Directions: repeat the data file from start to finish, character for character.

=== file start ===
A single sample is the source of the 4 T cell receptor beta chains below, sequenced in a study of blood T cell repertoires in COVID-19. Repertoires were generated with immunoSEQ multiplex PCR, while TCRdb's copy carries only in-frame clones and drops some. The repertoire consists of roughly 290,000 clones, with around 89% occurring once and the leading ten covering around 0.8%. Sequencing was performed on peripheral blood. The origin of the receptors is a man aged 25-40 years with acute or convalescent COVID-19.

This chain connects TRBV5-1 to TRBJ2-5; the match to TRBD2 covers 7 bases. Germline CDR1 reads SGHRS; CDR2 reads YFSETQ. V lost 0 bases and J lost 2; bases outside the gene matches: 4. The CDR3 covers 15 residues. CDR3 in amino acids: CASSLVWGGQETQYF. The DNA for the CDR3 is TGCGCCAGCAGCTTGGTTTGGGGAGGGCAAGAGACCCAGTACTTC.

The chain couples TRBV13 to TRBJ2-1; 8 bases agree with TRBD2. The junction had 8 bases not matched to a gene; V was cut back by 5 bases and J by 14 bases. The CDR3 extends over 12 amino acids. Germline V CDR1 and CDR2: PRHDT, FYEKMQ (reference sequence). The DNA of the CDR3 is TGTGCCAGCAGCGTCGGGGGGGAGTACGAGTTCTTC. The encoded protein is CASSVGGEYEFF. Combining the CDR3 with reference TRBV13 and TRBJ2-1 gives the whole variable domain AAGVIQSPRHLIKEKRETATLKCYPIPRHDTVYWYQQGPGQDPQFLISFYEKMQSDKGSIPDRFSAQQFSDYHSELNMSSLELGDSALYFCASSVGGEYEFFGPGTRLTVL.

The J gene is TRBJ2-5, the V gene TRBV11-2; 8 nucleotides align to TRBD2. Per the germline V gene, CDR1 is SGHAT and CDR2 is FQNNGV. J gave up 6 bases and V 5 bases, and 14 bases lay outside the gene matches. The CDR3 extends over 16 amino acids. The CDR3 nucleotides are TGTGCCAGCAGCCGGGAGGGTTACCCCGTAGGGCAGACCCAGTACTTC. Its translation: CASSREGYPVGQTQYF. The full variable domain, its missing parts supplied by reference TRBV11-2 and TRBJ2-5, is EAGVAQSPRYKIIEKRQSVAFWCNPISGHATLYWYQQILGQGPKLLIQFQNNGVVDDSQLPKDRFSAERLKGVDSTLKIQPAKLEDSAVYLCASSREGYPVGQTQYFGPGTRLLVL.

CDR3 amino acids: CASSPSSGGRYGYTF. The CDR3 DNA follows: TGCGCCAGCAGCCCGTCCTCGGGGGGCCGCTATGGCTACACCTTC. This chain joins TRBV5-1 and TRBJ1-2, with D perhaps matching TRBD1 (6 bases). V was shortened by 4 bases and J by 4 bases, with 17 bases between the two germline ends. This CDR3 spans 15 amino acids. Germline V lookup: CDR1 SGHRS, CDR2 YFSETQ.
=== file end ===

A single sample is the source of the 4 T cell receptor beta chains below, sequenced in a study of blood T cell repertoires in COVID-19. Repertoires were generated with immunoSEQ multiplex PCR, while TCRdb's copy carries only in-frame clones and drops some. The repertoire consists of roughly 290,000 clones, with around 89% occurring once and the leading ten covering around 0.8%. Sequencing was performed on peripheral blood. The origin of the receptors is a man aged 25-40 years with acute or convalescent COVID-19.

This chain connects TRBV5-1 to TRBJ2-5; the match to TRBD2 covers 7 bases. Germline CDR1 reads SGHRS; CDR2 reads YFSETQ. V lost 0 bases and J lost 2; bases outside the gene matches: 4. The CDR3 covers 15 residues. CDR3 in amino acids: CASSLVWGGQETQYF. The DNA for the CDR3 is TGCGCCAGCAGCTTGGTTTGGGGAGGGCAAGAGACCCAGTACTTC.

The chain couples TRBV13 to TRBJ2-1; 8 bases agree with TRBD2. The junction had 8 bases not matched to a gene; V was cut back by 5 bases and J by 14 bases. The CDR3 extends over 12 amino acids. Germline V CDR1 and CDR2: PRHDT, FYEKMQ (reference sequence). The DNA of the CDR3 is TGTGCCAGCAGCGTCGGGGGGGAGTACGAGTTCTTC. The encoded protein is CASSVGGEYEFF. Combining the CDR3 with reference TRBV13 and TRBJ2-1 gives the whole variable domain AAGVIQSPRHLIKEKRETATLKCYPIPRHDTVYWYQQGPGQDPQFLISFYEKMQSDKGSIPDRFSAQQFSDYHSELNMSSLELGDSALYFCASSVGGEYEFFGPGTRLTVL.

The J gene is TRBJ2-5, the V gene TRBV11-2; 8 nucleotides align to TRBD2. Per the germline V gene, CDR1 is SGHAT and CDR2 is FQNNGV. J gave up 6 bases and V 5 bases, and 14 bases lay outside the gene matches. The CDR3 extends over 16 amino acids. The CDR3 nucleotides are TGTGCCAGCAGCCGGGAGGGTTACCCCGTAGGGCAGACCCAGTACTTC. Its translation: CASSREGYPVGQTQYF. The full variable domain, its missing parts supplied by reference TRBV11-2 and TRBJ2-5, is EAGVAQSPRYKIIEKRQSVAFWCNPISGHATLYWYQQILGQGPKLLIQFQNNGVVDDSQLPKDRFSAERLKGVDSTLKIQPAKLEDSAVYLCASSREGYPVGQTQYFGPGTRLLVL.

CDR3 amino acids: CASSPSSGGRYGYTF. The CDR3 DNA follows: TGCGCCAGCAGCCCGTCCTCGGGGGGCCGCTATGGCTACACCTTC. This chain joins TRBV5-1 and TRBJ1-2, with D perhaps matching TRBD1 (6 bases). V was shortened by 4 bases and J by 4 bases, with 17 bases between the two germline ends. This CDR3 spans 15 amino acids. Germline V lookup: CDR1 SGHRS, CDR2 YFSETQ.